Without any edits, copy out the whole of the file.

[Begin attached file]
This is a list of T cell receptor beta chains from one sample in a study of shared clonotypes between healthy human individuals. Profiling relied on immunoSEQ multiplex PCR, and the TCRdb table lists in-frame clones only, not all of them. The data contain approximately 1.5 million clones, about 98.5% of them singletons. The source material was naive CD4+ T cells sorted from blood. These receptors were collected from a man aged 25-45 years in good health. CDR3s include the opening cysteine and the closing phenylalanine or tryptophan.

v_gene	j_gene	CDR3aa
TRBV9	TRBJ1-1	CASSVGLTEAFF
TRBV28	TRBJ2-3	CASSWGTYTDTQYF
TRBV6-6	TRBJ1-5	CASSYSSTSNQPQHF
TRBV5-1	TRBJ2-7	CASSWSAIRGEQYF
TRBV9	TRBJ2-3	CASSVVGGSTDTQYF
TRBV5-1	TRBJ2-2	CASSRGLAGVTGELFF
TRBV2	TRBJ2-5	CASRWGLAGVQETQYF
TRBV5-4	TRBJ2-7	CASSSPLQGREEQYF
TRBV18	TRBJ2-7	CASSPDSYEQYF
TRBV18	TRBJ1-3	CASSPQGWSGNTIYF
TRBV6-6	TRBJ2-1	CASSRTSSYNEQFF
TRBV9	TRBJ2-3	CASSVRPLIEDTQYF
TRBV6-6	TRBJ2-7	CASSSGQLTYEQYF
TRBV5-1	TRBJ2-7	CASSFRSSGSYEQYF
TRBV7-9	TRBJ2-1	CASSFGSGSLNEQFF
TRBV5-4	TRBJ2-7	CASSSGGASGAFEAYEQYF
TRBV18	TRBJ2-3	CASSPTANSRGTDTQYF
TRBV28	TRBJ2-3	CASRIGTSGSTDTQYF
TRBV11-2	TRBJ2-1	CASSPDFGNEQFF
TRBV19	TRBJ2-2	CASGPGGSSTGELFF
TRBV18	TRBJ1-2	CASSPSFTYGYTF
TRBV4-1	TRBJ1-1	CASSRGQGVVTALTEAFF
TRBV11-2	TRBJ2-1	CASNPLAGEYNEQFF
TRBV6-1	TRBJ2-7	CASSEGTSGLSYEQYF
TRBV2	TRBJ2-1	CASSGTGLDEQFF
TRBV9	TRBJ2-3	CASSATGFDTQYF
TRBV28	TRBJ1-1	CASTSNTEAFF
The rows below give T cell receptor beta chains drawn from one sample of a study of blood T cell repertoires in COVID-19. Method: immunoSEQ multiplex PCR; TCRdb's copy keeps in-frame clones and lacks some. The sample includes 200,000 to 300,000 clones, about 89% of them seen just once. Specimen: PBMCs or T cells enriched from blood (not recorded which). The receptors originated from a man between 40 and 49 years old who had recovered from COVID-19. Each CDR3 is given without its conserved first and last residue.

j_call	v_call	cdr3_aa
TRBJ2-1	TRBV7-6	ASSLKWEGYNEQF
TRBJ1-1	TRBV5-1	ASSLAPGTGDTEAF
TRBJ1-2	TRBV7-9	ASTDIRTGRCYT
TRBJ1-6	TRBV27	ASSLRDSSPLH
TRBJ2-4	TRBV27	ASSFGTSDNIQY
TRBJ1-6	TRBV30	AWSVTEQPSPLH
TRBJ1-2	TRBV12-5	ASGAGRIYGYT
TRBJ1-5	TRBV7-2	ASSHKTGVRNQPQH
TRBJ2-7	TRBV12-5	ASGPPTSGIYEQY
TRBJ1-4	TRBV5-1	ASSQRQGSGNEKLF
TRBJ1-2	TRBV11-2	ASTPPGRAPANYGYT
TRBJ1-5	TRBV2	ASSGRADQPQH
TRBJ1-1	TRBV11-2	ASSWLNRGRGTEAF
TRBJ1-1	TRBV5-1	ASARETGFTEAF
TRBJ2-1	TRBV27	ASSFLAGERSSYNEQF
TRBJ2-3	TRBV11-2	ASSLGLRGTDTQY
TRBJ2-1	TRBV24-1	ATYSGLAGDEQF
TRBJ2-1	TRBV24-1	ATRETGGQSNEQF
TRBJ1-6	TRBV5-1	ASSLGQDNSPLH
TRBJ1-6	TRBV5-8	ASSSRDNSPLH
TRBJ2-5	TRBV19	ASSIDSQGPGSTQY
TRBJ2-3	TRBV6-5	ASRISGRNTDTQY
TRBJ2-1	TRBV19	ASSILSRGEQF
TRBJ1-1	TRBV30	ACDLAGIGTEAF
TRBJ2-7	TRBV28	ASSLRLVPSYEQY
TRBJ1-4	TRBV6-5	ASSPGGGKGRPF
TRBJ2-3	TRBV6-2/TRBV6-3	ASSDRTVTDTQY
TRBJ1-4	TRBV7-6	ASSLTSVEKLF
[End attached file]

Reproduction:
This is a list of T cell receptor beta chains from one sample in a study of shared clonotypes between healthy human individuals. Profiling relied on immunoSEQ multiplex PCR, and the TCRdb table lists in-frame clones only, not all of them. The data contain approximately 1.5 million clones, about 98.5% of them singletons. The source material was naive CD4+ T cells sorted from blood. These receptors were collected from a man aged 25-45 years in good health. CDR3s include the opening cysteine and the closing phenylalanine or tryptophan.

v_gene	j_gene	CDR3aa
TRBV9	TRBJ1-1	CASSVGLTEAFF
TRBV28	TRBJ2-3	CASSWGTYTDTQYF
TRBV6-6	TRBJ1-5	CASSYSSTSNQPQHF
TRBV5-1	TRBJ2-7	CASSWSAIRGEQYF
TRBV9	TRBJ2-3	CASSVVGGSTDTQYF
TRBV5-1	TRBJ2-2	CASSRGLAGVTGELFF
TRBV2	TRBJ2-5	CASRWGLAGVQETQYF
TRBV5-4	TRBJ2-7	CASSSPLQGREEQYF
TRBV18	TRBJ2-7	CASSPDSYEQYF
TRBV18	TRBJ1-3	CASSPQGWSGNTIYF
TRBV6-6	TRBJ2-1	CASSRTSSYNEQFF
TRBV9	TRBJ2-3	CASSVRPLIEDTQYF
TRBV6-6	TRBJ2-7	CASSSGQLTYEQYF
TRBV5-1	TRBJ2-7	CASSFRSSGSYEQYF
TRBV7-9	TRBJ2-1	CASSFGSGSLNEQFF
TRBV5-4	TRBJ2-7	CASSSGGASGAFEAYEQYF
TRBV18	TRBJ2-3	CASSPTANSRGTDTQYF
TRBV28	TRBJ2-3	CASRIGTSGSTDTQYF
TRBV11-2	TRBJ2-1	CASSPDFGNEQFF
TRBV19	TRBJ2-2	CASGPGGSSTGELFF
TRBV18	TRBJ1-2	CASSPSFTYGYTF
TRBV4-1	TRBJ1-1	CASSRGQGVVTALTEAFF
TRBV11-2	TRBJ2-1	CASNPLAGEYNEQFF
TRBV6-1	TRBJ2-7	CASSEGTSGLSYEQYF
TRBV2	TRBJ2-1	CASSGTGLDEQFF
TRBV9	TRBJ2-3	CASSATGFDTQYF
TRBV28	TRBJ1-1	CASTSNTEAFF
The rows below give T cell receptor beta chains drawn from one sample of a study of blood T cell repertoires in COVID-19. Method: immunoSEQ multiplex PCR; TCRdb's copy keeps in-frame clones and lacks some. The sample includes 200,000 to 300,000 clones, about 89% of them seen just once. Specimen: PBMCs or T cells enriched from blood (not recorded which). The receptors originated from a man between 40 and 49 years old who had recovered from COVID-19. Each CDR3 is given without its conserved first and last residue.

j_call	v_call	cdr3_aa
TRBJ2-1	TRBV7-6	ASSLKWEGYNEQF
TRBJ1-1	TRBV5-1	ASSLAPGTGDTEAF
TRBJ1-2	TRBV7-9	ASTDIRTGRCYT
TRBJ1-6	TRBV27	ASSLRDSSPLH
TRBJ2-4	TRBV27	ASSFGTSDNIQY
TRBJ1-6	TRBV30	AWSVTEQPSPLH
TRBJ1-2	TRBV12-5	ASGAGRIYGYT
TRBJ1-5	TRBV7-2	ASSHKTGVRNQPQH
TRBJ2-7	TRBV12-5	ASGPPTSGIYEQY
TRBJ1-4	TRBV5-1	ASSQRQGSGNEKLF
TRBJ1-2	TRBV11-2	ASTPPGRAPANYGYT
TRBJ1-5	TRBV2	ASSGRADQPQH
TRBJ1-1	TRBV11-2	ASSWLNRGRGTEAF
TRBJ1-1	TRBV5-1	ASARETGFTEAF
TRBJ2-1	TRBV27	ASSFLAGERSSYNEQF
TRBJ2-3	TRBV11-2	ASSLGLRGTDTQY
TRBJ2-1	TRBV24-1	ATYSGLAGDEQF
TRBJ2-1	TRBV24-1	ATRETGGQSNEQF
TRBJ1-6	TRBV5-1	ASSLGQDNSPLH
TRBJ1-6	TRBV5-8	ASSSRDNSPLH
TRBJ2-5	TRBV19	ASSIDSQGPGSTQY
TRBJ2-3	TRBV6-5	ASRISGRNTDTQY
TRBJ2-1	TRBV19	ASSILSRGEQF
TRBJ1-1	TRBV30	ACDLAGIGTEAF
TRBJ2-7	TRBV28	ASSLRLVPSYEQY
TRBJ1-4	TRBV6-5	ASSPGGGKGRPF
TRBJ2-3	TRBV6-2/TRBV6-3	ASSDRTVTDTQY
TRBJ1-4	TRBV7-6	ASSLTSVEKLF